Americans are in love with the Internet. They would give up television, their landline phones and even their cell phones before losing Internet access, surveys show.
Americans also hate it when the things they love change. There's a very real possibility that the structure of the Internet could change, now that the Federal Communications Commission is tweaking the rules. And that's caused an uproar among some groups who worry that the Internet of the future isn't going to be much like the Internet we know and love today.
The issue is known in shorthand as net neutrality, and it's becoming one of the most important public policy debates in years. The debate is confusing and fraught with complexity, however, and many Americans haven't been following all its twists and turns.
So for all of you who have been too busy looking at vacation pictures on Facebook or playing "Clash of Clans" to follow how the backbone of the Internet may be changing, here are five things to know about net neutrality:
What is it? So far, all content has driven down the Internet's "information superhighway," to borrow the groan-inducing phrase, at the same speed. Internet service providers treat Netflix, YouTube and Facebook all equally. They don't favor one over the other, and customers expect the same access to everything online.
But the FCC is looking at changing the rules for consumer broadband Internet. Some possible changes could allow broadband companies to block or slow down content, or to charge content providers more to get on an Internet fast lane. The worry is that a company like Netflix might have to pay more to get on that fast lane, and will then pass on that fee to users.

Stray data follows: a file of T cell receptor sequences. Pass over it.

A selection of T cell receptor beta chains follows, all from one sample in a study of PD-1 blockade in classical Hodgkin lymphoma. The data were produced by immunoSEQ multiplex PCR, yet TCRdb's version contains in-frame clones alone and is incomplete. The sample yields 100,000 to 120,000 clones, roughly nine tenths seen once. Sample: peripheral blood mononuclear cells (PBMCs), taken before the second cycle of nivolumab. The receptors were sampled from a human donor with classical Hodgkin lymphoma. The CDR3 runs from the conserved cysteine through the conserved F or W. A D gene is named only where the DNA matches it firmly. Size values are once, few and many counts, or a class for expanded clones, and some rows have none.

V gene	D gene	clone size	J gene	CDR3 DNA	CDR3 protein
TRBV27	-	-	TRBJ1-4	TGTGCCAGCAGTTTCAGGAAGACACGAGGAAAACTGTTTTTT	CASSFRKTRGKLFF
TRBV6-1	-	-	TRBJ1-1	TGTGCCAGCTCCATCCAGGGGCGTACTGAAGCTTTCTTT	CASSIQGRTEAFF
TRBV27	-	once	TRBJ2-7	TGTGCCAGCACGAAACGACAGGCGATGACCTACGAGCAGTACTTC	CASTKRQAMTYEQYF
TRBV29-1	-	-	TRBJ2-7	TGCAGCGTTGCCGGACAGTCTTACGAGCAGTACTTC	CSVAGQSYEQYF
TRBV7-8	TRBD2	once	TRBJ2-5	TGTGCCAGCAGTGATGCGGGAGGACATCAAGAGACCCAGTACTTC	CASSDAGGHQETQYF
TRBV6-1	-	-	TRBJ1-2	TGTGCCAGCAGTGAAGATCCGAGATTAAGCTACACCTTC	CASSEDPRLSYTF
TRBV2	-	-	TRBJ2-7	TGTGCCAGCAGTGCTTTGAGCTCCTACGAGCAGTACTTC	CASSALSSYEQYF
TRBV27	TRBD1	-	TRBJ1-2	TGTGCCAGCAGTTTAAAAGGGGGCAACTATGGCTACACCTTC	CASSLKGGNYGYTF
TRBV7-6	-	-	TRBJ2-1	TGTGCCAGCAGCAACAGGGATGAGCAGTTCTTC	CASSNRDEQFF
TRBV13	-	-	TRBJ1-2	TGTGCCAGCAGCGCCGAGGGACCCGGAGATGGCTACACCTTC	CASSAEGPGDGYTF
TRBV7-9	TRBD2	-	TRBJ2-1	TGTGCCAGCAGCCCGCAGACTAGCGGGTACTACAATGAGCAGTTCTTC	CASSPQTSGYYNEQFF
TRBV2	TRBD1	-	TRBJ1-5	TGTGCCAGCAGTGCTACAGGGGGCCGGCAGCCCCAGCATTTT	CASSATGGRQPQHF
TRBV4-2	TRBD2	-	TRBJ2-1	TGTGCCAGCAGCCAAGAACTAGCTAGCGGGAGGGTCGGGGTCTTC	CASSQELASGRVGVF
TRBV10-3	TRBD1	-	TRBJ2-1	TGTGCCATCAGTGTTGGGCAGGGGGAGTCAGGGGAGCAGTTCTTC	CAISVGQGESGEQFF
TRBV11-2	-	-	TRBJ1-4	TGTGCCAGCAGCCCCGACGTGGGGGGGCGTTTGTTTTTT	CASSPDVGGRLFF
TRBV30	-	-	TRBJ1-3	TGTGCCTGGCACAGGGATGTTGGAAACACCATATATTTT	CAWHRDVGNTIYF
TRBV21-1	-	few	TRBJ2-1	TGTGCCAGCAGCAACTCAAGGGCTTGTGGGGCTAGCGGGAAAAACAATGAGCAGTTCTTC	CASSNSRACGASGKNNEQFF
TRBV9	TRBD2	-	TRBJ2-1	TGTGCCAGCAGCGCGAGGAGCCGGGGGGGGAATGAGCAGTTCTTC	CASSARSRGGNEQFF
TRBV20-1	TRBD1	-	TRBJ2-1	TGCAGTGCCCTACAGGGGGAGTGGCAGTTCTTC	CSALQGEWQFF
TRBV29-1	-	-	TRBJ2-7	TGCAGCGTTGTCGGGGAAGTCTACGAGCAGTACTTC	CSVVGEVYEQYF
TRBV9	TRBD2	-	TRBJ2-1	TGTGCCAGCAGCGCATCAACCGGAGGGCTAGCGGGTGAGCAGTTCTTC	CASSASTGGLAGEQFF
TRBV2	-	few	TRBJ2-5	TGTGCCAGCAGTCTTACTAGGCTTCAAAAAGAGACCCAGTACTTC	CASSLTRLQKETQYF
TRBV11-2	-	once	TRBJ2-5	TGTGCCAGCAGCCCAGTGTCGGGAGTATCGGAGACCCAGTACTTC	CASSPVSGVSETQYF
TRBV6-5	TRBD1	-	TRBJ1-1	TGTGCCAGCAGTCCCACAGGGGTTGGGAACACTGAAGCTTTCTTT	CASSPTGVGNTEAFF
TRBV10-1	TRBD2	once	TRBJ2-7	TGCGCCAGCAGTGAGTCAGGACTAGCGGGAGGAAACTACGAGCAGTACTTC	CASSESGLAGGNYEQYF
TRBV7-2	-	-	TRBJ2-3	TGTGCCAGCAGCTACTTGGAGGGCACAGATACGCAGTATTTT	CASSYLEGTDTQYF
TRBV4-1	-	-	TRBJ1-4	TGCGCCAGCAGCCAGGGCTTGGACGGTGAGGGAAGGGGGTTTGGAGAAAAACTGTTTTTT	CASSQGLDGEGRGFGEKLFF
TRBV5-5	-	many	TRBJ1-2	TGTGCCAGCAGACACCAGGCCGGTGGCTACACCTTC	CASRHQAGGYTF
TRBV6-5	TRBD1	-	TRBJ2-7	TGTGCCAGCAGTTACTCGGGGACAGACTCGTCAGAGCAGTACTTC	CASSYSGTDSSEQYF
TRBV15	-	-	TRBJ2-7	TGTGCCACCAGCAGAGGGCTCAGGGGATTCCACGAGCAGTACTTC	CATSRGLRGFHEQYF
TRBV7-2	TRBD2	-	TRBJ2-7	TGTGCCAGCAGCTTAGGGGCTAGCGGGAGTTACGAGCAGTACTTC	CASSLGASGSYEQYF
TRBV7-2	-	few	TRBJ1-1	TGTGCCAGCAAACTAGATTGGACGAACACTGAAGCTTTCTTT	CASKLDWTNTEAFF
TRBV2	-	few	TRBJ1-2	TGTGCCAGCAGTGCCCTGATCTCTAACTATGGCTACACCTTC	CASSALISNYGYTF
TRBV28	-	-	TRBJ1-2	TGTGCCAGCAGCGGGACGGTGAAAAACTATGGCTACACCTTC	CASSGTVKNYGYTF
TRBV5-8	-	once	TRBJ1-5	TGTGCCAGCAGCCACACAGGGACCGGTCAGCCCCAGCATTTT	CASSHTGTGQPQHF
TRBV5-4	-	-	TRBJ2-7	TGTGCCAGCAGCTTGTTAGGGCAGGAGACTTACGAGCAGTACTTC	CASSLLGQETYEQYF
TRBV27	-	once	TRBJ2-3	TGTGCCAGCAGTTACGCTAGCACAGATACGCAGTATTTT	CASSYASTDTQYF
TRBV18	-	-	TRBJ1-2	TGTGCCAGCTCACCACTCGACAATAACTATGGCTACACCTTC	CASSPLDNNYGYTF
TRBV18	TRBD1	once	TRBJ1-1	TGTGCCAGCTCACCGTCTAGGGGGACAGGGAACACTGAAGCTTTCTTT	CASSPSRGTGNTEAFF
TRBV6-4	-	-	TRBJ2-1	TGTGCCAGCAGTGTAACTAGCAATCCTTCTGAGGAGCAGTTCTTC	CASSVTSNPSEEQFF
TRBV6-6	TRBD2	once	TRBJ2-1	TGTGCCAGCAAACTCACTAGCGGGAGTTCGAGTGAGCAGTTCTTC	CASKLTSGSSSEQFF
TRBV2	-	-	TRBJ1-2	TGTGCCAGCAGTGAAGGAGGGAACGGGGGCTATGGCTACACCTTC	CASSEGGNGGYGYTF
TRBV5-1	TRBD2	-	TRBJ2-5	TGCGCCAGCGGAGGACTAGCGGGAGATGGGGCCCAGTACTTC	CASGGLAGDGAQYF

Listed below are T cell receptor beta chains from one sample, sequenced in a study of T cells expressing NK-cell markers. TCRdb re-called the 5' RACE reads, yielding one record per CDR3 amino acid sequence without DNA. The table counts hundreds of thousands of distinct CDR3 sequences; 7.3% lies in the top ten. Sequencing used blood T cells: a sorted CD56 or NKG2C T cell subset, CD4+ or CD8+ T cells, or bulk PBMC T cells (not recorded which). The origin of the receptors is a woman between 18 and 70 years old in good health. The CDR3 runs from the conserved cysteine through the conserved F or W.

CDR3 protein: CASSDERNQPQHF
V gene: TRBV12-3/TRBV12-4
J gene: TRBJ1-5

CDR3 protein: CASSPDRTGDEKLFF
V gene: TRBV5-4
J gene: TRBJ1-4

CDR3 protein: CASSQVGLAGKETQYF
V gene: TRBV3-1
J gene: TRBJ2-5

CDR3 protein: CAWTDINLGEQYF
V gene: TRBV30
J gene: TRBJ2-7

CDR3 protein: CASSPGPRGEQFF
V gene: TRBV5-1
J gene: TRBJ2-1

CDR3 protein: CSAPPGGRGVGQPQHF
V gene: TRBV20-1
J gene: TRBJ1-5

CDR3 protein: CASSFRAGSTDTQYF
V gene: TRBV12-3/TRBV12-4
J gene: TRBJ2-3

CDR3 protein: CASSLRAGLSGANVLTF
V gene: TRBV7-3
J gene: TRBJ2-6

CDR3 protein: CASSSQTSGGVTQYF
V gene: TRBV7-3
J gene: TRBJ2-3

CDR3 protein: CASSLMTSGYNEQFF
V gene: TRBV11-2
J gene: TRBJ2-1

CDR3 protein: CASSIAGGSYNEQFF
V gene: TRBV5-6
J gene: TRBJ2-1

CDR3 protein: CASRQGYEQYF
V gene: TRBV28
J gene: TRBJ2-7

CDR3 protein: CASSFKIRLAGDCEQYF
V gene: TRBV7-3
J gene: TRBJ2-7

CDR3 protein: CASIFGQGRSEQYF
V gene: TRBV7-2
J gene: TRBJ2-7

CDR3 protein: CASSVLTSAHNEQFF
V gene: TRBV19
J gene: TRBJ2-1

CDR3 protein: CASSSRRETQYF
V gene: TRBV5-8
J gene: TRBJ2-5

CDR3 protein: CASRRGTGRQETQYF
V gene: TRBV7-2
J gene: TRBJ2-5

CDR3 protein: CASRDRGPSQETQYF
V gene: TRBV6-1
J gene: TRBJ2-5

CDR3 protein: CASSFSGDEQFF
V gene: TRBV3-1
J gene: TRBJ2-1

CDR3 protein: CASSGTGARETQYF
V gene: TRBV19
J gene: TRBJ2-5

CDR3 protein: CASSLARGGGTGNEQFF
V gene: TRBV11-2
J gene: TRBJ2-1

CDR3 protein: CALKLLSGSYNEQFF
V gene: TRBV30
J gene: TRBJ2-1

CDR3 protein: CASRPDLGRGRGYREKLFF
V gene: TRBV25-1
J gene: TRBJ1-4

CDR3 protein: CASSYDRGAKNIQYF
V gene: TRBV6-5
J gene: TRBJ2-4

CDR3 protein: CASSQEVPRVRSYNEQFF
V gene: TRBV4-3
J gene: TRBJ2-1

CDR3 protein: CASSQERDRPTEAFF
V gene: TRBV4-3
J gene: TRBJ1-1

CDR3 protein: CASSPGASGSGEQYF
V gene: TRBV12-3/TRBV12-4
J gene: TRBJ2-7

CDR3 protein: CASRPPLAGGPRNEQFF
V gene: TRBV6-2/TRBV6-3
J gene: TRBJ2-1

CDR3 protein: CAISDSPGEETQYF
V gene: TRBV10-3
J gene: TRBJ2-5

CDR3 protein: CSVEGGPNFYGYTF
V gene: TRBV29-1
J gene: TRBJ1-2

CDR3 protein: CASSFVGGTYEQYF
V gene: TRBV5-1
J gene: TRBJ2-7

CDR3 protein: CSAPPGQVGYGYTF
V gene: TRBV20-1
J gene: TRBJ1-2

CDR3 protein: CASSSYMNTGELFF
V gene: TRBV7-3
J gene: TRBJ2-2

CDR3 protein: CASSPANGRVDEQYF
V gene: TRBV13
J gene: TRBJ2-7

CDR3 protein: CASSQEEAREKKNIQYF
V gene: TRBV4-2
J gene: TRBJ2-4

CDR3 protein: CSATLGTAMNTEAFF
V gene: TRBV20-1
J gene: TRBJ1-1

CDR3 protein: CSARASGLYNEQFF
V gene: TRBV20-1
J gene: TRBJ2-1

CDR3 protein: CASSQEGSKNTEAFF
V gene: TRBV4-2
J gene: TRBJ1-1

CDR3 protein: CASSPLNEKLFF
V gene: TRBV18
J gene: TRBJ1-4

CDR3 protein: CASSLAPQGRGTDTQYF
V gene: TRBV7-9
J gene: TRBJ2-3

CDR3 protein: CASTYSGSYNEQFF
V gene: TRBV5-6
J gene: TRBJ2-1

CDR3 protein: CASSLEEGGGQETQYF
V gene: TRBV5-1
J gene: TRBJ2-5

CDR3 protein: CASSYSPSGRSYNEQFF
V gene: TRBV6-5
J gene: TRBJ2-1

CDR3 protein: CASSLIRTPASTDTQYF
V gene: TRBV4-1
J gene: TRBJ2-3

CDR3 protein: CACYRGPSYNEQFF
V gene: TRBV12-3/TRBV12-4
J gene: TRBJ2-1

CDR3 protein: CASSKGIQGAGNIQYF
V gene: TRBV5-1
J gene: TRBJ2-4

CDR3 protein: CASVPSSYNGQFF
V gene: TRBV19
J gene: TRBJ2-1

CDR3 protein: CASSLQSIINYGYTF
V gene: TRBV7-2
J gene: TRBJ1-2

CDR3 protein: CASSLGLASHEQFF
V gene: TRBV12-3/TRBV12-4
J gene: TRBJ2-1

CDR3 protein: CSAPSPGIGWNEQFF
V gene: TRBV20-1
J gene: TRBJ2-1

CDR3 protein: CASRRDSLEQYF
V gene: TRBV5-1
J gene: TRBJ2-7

Why is the FCC doing this? Actually, a federal court blew this thing out of the water in January when it looked at a lawsuit brought by Verizon and, for the second time, threw out the rules that require broadband providers to play nice with everyone equally.
So now, the FCC has to figure out new rules that keep the courts happy. For the record, the FCC says it opposes Internet fast lanes. "The Internet must not advantage some to the detriment of others," said chairman Tom Wheeler Monday.
However, the FCC proposed rules in April that did in fact allow for paid Internet fast lanes. The rules were pounced on by critics as discriminatory.
What's President Obama doing about it? He can't do much. The FCC is independent and can decide whatever it wants. But Obama can let his opinions be known, and he did that Monday when he said there shouldn't be any fast lanes or tiers for Internet access. He wants the FCC to treat Internet service as if it's a utility, like electricity or water.
Internet providers were, naturally, opposed to the idea of being regulated as a utility. "Such a move would set the industry back decades, and threaten the private sector investment that is critically needed to ensure that the network can meet surging demand," said Scott Belcher, chief executive of the Telecommunications Industry Association.
Utility or not? This gets to the heart of the current debate on net neutrality. Is the Internet necessary enough that it should be viewed as a public utility rather than its current classification as an information service? Obama joined advocates in pushing the FCC to treat the Internet as a utility by classifying it under Title II of the Telecommunications Act, which would give the commission legal authority over Internet providers.
But Republican lawmakers and big Internet service companies said this would be a horrible move. Verizon issued a statement saying a reclassification would hurt competition, innovation and an open Internet. The company also hinted at "strong legal challenges" if the FCC went down that road.
What's next? The FCC says it's going to offer some revised Internet rules next week, with the goal of voting on them in a December meeting. It's unclear if Obama's involvement will cause the commission to delay its timeline. Even if the FCC moves forward, this thing is far from over. Both sides feel very strongly about the issue and will likely tie it up in the courts for years.